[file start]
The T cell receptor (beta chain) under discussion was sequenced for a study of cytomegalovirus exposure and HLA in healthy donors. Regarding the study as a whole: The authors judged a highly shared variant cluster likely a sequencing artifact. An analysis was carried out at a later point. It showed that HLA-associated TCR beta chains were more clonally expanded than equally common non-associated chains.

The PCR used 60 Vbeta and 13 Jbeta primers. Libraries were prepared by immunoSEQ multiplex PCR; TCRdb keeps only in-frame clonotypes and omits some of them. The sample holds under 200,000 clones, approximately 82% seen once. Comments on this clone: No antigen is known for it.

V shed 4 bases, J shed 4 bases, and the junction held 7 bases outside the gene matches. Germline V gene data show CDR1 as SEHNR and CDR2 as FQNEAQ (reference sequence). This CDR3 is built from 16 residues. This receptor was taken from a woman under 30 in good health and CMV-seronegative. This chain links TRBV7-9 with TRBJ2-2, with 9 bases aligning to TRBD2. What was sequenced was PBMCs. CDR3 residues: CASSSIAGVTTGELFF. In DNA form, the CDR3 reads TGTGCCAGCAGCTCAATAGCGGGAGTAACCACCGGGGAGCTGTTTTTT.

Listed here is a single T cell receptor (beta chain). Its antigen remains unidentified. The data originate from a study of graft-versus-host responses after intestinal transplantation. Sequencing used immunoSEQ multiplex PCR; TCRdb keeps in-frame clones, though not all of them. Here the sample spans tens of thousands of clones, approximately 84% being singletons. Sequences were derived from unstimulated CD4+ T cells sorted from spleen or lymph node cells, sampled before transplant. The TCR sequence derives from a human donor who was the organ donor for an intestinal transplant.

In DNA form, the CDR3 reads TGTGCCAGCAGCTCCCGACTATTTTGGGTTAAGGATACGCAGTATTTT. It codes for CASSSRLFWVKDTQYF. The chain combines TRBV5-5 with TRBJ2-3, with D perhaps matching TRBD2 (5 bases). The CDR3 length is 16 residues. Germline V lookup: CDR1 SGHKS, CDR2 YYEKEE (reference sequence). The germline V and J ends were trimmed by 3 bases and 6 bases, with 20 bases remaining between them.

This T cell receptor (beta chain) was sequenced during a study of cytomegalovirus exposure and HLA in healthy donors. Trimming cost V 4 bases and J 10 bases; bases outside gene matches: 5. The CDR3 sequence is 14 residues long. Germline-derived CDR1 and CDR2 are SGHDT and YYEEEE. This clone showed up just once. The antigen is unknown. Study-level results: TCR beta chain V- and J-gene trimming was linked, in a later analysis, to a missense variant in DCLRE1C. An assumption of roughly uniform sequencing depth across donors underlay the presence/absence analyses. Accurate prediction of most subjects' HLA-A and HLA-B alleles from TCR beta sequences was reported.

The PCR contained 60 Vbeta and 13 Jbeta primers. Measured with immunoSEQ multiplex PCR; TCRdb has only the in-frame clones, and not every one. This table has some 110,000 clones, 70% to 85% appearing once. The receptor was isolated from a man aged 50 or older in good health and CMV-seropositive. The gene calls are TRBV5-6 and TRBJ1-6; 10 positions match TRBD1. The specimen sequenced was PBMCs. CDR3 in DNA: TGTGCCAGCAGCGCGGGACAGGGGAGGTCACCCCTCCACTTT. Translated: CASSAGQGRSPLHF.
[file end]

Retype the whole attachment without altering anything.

The T cell receptor (beta chain) under discussion was sequenced for a study of cytomegalovirus exposure and HLA in healthy donors. Regarding the study as a whole: The authors judged a highly shared variant cluster likely a sequencing artifact. An analysis was carried out at a later point. It showed that HLA-associated TCR beta chains were more clonally expanded than equally common non-associated chains.

The PCR used 60 Vbeta and 13 Jbeta primers. Libraries were prepared by immunoSEQ multiplex PCR; TCRdb keeps only in-frame clonotypes and omits some of them. The sample holds under 200,000 clones, approximately 82% seen once. Comments on this clone: No antigen is known for it.

V shed 4 bases, J shed 4 bases, and the junction held 7 bases outside the gene matches. Germline V gene data show CDR1 as SEHNR and CDR2 as FQNEAQ (reference sequence). This CDR3 is built from 16 residues. This receptor was taken from a woman under 30 in good health and CMV-seronegative. This chain links TRBV7-9 with TRBJ2-2, with 9 bases aligning to TRBD2. What was sequenced was PBMCs. CDR3 residues: CASSSIAGVTTGELFF. In DNA form, the CDR3 reads TGTGCCAGCAGCTCAATAGCGGGAGTAACCACCGGGGAGCTGTTTTTT.

Listed here is a single T cell receptor (beta chain). Its antigen remains unidentified. The data originate from a study of graft-versus-host responses after intestinal transplantation. Sequencing used immunoSEQ multiplex PCR; TCRdb keeps in-frame clones, though not all of them. Here the sample spans tens of thousands of clones, approximately 84% being singletons. Sequences were derived from unstimulated CD4+ T cells sorted from spleen or lymph node cells, sampled before transplant. The TCR sequence derives from a human donor who was the organ donor for an intestinal transplant.

In DNA form, the CDR3 reads TGTGCCAGCAGCTCCCGACTATTTTGGGTTAAGGATACGCAGTATTTT. It codes for CASSSRLFWVKDTQYF. The chain combines TRBV5-5 with TRBJ2-3, with D perhaps matching TRBD2 (5 bases). The CDR3 length is 16 residues. Germline V lookup: CDR1 SGHKS, CDR2 YYEKEE (reference sequence). The germline V and J ends were trimmed by 3 bases and 6 bases, with 20 bases remaining between them.

This T cell receptor (beta chain) was sequenced during a study of cytomegalovirus exposure and HLA in healthy donors. Trimming cost V 4 bases and J 10 bases; bases outside gene matches: 5. The CDR3 sequence is 14 residues long. Germline-derived CDR1 and CDR2 are SGHDT and YYEEEE. This clone showed up just once. The antigen is unknown. Study-level results: TCR beta chain V- and J-gene trimming was linked, in a later analysis, to a missense variant in DCLRE1C. An assumption of roughly uniform sequencing depth across donors underlay the presence/absence analyses. Accurate prediction of most subjects' HLA-A and HLA-B alleles from TCR beta sequences was reported.

The PCR contained 60 Vbeta and 13 Jbeta primers. Measured with immunoSEQ multiplex PCR; TCRdb has only the in-frame clones, and not every one. This table has some 110,000 clones, 70% to 85% appearing once. The receptor was isolated from a man aged 50 or older in good health and CMV-seropositive. The gene calls are TRBV5-6 and TRBJ1-6; 10 positions match TRBD1. The specimen sequenced was PBMCs. CDR3 in DNA: TGTGCCAGCAGCGCGGGACAGGGGAGGTCACCCCTCCACTTT. Translated: CASSAGQGRSPLHF.